This Fate of Atlantis shot shows us looking directly down at a pool of lava, which gives a very warm, glowing feeling. By using pink and orange rather than pure yellow (which is what we'd usually expect from a yellow light source), we view the light from the lava to be more of a warm glow than a bright glare. Notice also that the rim lights get darker as they recede from the light source, another way to help show the distance. The diffusion of light here also acts in a similar way to atmospheric perspective, with the objects getting closer in value to the light source the closer they are to it.
A very strong example of the power of rim lighting is this scene from Monkey Island 2. The mass of complex, overlapping forms here would be a visual mess, save for the fact that their edges are very clearly defined by the blue and orange lights from the sky and lanterns. This not only makes for a beautifully moody night scene with a great atmosphere, but means that we can see where we can and can't go. This shows rim lighting as a great way to show planes, edges, curves and establish depths by very clearly indicating overlapping elements.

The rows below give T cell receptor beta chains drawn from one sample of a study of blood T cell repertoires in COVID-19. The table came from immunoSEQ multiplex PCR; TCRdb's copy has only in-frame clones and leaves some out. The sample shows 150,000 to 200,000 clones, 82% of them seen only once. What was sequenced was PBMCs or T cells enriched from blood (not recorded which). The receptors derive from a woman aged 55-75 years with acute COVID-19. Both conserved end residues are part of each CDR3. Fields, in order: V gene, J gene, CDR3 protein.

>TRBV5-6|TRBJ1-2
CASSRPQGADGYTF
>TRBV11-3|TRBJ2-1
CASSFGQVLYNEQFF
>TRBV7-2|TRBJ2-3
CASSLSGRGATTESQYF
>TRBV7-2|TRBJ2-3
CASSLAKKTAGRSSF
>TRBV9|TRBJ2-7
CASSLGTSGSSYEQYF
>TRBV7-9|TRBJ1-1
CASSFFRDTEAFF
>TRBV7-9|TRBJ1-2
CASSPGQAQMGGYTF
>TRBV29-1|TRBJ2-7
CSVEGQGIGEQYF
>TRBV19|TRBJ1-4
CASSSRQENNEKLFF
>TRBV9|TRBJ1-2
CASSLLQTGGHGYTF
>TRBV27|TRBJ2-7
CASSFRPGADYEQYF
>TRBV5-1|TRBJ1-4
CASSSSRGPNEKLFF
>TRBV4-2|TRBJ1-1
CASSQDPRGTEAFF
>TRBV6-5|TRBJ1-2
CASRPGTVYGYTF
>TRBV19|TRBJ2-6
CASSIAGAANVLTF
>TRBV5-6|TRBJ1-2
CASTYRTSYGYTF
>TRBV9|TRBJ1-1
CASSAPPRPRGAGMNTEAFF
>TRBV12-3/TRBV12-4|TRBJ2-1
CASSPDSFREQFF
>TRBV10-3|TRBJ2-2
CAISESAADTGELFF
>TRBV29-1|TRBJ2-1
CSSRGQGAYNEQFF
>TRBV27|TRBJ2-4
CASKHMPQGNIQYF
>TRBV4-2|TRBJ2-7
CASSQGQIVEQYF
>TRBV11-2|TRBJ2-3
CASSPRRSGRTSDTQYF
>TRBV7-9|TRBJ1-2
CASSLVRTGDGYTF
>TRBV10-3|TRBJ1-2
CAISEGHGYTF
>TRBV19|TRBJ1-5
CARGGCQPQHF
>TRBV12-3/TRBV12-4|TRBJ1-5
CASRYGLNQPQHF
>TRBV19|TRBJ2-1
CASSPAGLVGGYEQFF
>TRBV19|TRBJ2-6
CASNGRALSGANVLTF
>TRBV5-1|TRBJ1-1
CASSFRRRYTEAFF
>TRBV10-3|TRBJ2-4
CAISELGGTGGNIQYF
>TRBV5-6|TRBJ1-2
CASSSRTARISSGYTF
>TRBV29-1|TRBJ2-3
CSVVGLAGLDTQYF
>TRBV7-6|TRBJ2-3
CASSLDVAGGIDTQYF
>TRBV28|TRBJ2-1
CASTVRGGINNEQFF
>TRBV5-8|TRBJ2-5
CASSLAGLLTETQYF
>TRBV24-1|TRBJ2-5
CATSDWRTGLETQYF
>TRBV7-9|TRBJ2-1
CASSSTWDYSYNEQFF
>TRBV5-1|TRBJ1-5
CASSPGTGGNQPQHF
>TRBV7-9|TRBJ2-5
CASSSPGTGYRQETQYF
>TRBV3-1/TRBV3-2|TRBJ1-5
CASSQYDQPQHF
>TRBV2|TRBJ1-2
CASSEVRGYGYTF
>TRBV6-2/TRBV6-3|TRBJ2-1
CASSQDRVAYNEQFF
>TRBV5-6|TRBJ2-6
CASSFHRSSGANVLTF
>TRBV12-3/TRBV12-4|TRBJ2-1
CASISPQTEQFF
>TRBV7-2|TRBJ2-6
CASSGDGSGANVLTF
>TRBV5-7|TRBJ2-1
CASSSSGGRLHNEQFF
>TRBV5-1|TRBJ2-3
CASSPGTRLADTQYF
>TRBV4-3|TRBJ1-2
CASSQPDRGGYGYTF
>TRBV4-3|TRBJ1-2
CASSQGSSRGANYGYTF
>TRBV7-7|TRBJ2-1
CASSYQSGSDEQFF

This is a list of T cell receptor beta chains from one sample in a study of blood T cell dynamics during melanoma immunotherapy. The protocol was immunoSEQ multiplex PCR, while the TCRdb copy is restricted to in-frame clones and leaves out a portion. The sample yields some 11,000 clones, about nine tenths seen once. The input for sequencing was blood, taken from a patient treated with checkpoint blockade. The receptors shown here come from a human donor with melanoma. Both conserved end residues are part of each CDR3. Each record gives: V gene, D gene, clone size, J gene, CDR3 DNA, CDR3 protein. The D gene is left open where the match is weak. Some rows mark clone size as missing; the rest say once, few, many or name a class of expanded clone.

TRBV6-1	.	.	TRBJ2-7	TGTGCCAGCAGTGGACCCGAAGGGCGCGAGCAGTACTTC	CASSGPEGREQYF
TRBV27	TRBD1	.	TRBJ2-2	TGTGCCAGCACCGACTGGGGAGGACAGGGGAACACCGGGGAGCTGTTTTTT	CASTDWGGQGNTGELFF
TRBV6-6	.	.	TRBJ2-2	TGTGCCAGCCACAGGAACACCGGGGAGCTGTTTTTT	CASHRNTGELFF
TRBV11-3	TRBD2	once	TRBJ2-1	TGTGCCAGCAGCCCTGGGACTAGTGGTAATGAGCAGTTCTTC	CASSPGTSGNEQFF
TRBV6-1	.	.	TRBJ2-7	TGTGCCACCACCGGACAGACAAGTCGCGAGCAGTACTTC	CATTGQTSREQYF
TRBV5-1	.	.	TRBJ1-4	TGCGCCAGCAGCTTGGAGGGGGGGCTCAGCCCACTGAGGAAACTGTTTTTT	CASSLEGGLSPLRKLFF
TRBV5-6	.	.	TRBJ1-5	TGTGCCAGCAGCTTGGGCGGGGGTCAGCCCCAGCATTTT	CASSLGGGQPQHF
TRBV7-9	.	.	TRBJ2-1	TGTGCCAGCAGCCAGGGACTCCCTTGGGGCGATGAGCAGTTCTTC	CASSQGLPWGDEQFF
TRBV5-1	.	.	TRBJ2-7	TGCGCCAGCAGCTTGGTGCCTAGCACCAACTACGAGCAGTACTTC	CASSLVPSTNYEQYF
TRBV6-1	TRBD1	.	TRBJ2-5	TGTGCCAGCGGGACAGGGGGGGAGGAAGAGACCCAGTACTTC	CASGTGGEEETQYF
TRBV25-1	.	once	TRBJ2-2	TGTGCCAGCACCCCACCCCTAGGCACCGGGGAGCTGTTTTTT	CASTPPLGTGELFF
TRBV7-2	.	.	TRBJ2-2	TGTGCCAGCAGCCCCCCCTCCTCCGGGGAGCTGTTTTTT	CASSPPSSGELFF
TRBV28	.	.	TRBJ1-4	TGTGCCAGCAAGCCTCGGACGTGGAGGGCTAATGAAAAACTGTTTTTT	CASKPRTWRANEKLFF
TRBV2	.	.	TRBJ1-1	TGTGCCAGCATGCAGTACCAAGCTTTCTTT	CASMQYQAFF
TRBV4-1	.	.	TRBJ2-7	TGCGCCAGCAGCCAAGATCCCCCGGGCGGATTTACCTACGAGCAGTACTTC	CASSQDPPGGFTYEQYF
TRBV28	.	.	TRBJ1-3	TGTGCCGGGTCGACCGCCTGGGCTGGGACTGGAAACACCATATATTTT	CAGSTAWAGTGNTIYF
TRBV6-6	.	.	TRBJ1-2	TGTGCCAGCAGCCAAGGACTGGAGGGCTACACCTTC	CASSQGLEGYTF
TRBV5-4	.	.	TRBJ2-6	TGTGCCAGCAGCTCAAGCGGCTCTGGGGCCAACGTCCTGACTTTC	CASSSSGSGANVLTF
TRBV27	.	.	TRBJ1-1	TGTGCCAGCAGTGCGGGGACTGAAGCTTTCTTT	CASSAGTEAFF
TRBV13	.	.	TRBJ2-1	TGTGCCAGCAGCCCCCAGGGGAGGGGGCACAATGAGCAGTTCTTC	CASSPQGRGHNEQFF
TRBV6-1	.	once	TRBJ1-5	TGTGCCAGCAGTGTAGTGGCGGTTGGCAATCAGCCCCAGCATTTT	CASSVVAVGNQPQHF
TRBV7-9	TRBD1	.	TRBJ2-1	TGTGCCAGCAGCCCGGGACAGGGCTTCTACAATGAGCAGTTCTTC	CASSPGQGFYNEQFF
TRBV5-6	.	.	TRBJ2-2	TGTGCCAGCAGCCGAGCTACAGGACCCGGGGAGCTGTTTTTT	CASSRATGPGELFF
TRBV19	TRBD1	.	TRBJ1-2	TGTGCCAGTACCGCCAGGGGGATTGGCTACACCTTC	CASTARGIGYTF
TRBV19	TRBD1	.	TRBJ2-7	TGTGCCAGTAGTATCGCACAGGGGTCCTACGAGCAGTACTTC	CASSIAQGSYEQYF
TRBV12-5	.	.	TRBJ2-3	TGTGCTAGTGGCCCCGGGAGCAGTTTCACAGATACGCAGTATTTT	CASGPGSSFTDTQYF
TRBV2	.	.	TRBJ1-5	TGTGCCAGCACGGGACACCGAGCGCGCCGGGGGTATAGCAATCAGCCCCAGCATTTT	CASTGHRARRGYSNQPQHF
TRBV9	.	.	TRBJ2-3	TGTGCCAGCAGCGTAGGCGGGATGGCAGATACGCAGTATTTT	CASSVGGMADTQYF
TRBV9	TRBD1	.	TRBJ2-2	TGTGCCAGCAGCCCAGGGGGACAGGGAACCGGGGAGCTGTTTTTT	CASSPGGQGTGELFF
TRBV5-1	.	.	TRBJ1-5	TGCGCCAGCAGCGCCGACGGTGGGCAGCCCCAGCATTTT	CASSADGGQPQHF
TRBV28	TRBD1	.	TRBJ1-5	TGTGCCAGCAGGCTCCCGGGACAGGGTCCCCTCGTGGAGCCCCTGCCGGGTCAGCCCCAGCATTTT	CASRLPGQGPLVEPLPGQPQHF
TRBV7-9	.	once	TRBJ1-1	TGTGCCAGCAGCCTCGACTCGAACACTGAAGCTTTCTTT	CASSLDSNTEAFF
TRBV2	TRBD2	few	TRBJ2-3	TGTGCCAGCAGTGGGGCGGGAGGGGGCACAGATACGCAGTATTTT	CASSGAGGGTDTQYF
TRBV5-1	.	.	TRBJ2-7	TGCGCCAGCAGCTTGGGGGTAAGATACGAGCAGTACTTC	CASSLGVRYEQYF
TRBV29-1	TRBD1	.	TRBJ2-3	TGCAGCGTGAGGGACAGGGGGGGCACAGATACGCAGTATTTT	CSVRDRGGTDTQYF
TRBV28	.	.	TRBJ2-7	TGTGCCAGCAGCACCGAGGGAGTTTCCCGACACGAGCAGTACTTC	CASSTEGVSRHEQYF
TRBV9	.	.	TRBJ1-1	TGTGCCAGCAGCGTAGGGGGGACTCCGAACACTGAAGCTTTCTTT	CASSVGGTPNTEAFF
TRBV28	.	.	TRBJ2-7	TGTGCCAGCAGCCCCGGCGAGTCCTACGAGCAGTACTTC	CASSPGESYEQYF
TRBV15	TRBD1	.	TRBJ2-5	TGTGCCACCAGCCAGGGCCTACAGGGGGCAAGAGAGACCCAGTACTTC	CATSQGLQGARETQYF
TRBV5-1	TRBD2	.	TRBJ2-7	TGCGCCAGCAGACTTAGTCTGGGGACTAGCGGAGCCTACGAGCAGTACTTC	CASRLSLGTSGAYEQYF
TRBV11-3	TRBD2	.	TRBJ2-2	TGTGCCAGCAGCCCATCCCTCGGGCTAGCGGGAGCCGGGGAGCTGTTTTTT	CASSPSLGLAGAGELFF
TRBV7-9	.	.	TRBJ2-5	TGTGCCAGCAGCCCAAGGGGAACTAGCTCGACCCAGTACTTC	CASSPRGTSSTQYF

One last word, and something I sometimes see that I'm not too fond of, is where I see rim lighting where it's very hard to imagine a light source. Notice in this scene from Shannara the left bedpost, which sits right against the wall of the room. The blue rim light here is hard to accept - we can clearly see what lies on this side of the post, and it's a brown wall with no blue shade whatsoever. This makes the blue rim light feel quite fake and wrong. Notice how it feels less 'off' in the elements like the dragons at the foot of the bed - they're not great, but because there's no wall there, it's much easier to imagine a light source coming from this direction.
I love using rim lights - whether for adding definition, balancing colours, showing the strength of a light source or simply making a scene feel more atmospheric. They're a handy tool to instantly bring any object into a scene, and also for adding a bit of colour to a dark area in your background. As long as you're relatively careful to ensure the possibility of a light source in the direction you're suggesting one, they're very easy and a great tool.